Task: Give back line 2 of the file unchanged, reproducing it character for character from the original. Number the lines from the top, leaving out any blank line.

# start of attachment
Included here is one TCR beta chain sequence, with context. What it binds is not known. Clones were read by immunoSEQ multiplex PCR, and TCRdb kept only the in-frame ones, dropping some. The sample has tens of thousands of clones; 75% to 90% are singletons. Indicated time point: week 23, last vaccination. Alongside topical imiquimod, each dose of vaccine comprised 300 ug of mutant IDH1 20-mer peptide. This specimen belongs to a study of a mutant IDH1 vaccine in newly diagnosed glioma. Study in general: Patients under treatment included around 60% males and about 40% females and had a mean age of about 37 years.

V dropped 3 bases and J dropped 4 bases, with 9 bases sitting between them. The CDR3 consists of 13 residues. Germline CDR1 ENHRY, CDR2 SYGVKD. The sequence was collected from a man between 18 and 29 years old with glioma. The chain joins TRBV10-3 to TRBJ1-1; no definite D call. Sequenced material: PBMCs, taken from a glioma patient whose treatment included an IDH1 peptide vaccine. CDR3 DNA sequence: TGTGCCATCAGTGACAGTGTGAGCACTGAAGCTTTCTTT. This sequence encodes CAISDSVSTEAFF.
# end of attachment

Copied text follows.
V dropped 3 bases and J dropped 4 bases, with 9 bases sitting between them. The CDR3 consists of 13 residues. Germline CDR1 ENHRY, CDR2 SYGVKD. The sequence was collected from a man between 18 and 29 years old with glioma. The chain joins TRBV10-3 to TRBJ1-1; no definite D call. Sequenced material: PBMCs, taken from a glioma patient whose treatment included an IDH1 peptide vaccine. CDR3 DNA sequence: TGTGCCATCAGTGACAGTGTGAGCACTGAAGCTTTCTTT. This sequence encodes CAISDSVSTEAFF.